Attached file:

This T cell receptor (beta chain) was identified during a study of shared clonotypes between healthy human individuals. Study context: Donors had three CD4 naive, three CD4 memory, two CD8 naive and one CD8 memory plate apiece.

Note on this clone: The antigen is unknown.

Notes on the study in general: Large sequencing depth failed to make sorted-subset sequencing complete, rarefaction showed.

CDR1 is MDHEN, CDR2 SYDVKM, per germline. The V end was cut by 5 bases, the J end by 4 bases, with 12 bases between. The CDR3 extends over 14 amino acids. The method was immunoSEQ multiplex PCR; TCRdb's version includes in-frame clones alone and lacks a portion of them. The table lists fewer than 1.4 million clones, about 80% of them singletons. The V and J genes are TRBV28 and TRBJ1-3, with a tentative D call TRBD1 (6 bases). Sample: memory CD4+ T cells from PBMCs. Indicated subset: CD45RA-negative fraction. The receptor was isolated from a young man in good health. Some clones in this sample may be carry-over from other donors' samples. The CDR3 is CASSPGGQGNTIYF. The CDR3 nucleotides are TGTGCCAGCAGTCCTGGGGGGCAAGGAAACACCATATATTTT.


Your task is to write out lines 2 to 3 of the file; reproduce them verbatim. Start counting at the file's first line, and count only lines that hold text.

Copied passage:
Note on this clone: The antigen is unknown.

Notes on the study in general: Large sequencing depth failed to make sorted-subset sequencing complete, rarefaction showed.